Personalities in the story may not trigger the visceral reaction attached to William Tecumseh Sherman, the Union general who vowed to “make Georgia howl” and then did. But even “Cump” Sherman had complications and complexities of personality and experience that are compelling. Thousands of similar individuals existed as well.
Can the Civil War sustain itself for generations?
If we remember that the diversions of youth and the demands of early adulthood regarding families and employment were true for many of us, too, before we came to a closer connection with history, and that the stories include human beings of all races and genders who experienced these difficult times and often sacrificed so much to endure them, then we will recognize the value that remains in examining these events.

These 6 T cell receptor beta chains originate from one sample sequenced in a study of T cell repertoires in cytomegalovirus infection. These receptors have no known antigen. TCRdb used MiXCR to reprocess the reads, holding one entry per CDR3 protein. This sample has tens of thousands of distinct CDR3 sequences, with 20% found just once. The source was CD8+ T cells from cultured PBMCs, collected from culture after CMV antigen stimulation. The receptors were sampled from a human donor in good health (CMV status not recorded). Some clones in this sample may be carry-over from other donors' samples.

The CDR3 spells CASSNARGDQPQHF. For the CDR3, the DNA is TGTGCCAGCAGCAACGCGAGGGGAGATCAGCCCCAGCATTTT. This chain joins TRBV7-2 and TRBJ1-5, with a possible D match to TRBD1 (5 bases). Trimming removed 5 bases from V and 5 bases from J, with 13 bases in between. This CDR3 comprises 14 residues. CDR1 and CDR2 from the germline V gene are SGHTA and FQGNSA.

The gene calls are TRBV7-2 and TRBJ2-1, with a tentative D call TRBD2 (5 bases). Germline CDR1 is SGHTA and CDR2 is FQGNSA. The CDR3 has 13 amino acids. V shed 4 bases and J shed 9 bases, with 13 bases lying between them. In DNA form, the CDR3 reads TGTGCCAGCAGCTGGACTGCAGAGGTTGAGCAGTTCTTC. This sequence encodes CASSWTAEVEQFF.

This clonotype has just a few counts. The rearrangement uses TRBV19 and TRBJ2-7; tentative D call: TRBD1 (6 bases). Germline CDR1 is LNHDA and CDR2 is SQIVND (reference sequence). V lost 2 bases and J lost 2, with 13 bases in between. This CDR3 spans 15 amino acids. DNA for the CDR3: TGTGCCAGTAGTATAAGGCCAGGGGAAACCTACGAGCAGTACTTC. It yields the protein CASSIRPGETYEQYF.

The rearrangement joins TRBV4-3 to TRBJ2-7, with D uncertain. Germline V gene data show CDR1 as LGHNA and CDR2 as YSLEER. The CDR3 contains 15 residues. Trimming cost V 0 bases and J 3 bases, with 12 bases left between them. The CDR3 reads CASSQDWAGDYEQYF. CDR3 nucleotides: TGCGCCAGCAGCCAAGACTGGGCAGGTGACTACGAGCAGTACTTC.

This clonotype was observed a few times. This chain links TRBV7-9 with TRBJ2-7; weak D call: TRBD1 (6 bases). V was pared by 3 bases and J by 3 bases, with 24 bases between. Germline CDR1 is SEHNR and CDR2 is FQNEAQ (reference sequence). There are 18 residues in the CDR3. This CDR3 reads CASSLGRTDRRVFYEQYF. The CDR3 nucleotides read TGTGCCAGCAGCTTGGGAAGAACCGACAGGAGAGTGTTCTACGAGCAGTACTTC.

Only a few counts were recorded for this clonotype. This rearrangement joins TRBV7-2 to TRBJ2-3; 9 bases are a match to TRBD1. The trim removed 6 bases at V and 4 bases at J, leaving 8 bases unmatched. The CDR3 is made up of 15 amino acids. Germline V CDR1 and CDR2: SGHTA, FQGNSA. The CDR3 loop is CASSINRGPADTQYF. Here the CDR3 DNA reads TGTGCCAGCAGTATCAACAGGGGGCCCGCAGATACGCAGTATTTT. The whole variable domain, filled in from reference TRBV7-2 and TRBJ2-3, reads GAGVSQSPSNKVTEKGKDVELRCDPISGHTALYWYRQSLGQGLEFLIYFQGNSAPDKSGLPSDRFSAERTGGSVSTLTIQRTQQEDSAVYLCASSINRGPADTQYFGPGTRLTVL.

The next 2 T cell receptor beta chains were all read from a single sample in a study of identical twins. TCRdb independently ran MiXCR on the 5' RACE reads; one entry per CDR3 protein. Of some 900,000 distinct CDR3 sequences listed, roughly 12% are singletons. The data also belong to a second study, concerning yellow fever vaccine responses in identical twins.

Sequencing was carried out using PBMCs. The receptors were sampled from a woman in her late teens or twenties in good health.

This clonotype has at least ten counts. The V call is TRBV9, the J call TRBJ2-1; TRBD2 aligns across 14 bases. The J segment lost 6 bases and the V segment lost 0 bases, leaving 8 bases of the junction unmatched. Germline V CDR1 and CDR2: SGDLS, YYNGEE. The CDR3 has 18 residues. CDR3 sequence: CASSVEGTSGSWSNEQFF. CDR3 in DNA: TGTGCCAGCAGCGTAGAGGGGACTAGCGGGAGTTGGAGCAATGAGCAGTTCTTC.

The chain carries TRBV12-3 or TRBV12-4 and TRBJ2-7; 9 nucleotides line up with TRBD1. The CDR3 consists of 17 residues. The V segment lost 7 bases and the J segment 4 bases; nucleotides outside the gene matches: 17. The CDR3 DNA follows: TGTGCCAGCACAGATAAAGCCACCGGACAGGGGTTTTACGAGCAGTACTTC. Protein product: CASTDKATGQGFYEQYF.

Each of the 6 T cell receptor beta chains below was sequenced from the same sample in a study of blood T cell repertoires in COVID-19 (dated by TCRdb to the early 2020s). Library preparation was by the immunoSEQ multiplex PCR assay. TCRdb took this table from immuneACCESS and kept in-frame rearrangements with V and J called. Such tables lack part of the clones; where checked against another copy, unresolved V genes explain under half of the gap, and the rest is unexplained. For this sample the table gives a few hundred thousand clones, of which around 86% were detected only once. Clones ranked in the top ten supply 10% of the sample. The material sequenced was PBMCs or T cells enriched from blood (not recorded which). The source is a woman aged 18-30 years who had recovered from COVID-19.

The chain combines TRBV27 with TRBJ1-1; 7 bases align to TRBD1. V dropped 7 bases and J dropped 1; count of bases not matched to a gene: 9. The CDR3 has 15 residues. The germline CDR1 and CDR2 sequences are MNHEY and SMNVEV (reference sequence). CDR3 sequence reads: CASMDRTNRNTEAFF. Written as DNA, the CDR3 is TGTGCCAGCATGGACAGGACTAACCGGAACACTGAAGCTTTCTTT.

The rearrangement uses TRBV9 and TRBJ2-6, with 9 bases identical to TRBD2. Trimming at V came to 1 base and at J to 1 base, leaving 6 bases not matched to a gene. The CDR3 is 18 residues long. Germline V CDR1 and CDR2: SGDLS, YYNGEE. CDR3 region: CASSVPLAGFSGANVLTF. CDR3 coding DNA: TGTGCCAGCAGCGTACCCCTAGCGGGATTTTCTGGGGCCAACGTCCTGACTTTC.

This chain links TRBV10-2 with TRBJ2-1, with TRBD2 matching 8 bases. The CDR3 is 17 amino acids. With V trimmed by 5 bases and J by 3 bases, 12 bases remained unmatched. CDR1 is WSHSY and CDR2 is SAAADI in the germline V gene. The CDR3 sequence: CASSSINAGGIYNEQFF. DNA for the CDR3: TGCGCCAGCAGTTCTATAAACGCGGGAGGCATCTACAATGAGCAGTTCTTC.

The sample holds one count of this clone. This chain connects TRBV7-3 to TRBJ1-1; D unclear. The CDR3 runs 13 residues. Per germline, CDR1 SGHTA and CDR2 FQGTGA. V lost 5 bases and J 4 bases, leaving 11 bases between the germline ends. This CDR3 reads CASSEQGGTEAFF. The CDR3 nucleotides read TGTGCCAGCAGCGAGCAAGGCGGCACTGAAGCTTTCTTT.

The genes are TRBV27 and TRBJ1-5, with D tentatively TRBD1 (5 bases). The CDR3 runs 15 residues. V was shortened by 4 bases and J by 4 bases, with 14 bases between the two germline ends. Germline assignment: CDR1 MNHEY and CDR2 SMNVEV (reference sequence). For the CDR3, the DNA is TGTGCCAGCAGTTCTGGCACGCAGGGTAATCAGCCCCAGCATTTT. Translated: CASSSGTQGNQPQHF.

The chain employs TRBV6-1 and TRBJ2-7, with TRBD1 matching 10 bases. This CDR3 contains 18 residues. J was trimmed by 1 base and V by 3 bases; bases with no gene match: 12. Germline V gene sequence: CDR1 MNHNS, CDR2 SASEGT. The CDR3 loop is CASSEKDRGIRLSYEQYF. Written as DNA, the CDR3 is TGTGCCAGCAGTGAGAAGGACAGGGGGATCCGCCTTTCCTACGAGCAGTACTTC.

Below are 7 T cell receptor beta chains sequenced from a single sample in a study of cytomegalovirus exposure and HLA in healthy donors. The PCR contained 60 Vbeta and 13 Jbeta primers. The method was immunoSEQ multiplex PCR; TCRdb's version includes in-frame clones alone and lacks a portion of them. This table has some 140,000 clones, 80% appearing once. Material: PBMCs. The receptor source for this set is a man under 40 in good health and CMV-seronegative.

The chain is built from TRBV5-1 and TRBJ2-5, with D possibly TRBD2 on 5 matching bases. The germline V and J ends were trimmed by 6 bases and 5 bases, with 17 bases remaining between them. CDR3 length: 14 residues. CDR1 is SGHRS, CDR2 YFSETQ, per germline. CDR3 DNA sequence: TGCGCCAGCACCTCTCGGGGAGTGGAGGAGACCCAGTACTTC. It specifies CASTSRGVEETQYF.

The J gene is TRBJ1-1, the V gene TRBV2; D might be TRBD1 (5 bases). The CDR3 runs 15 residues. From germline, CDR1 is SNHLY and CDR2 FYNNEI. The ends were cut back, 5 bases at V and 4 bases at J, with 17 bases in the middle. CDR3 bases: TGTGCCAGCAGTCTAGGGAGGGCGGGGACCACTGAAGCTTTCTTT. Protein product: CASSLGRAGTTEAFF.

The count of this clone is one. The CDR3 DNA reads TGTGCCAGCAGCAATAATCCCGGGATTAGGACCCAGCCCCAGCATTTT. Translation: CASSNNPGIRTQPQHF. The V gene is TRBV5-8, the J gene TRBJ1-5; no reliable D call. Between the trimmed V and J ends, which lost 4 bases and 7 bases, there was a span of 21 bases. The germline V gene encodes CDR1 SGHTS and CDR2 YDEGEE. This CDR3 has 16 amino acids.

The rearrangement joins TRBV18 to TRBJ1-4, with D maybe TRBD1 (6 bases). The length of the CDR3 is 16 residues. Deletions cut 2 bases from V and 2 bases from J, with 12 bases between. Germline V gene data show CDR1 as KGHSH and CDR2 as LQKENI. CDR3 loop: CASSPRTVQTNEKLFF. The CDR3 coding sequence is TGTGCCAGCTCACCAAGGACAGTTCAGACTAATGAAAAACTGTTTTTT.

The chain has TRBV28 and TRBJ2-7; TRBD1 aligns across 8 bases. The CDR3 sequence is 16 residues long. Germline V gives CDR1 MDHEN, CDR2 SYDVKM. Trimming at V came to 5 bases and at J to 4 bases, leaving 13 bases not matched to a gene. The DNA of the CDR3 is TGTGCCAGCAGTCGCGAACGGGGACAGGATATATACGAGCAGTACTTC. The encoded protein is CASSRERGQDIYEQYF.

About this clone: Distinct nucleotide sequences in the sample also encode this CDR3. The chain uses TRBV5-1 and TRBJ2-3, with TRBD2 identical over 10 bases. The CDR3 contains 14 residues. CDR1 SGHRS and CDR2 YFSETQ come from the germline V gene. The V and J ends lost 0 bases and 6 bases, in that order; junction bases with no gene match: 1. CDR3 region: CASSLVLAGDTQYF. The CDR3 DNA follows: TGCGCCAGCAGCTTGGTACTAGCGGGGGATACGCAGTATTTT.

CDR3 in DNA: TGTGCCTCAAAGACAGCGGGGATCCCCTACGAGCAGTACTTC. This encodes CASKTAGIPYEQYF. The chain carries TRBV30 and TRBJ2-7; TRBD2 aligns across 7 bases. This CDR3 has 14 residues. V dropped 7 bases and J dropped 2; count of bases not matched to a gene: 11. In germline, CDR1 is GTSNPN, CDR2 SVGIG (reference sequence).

Fresh eyes and interpretations promise to reinvigorate interest in the Atlanta Campaign and the March to the Sea. In a way, that will demonstrate the vibrancy and vitality of Civil War history, especially to those who might not notice otherwise or who believe their stories are not caught up in this one.
Your story is there. You have only to find it.
Brian S. Wills is director of the Civil War Center at Kennesaw State University.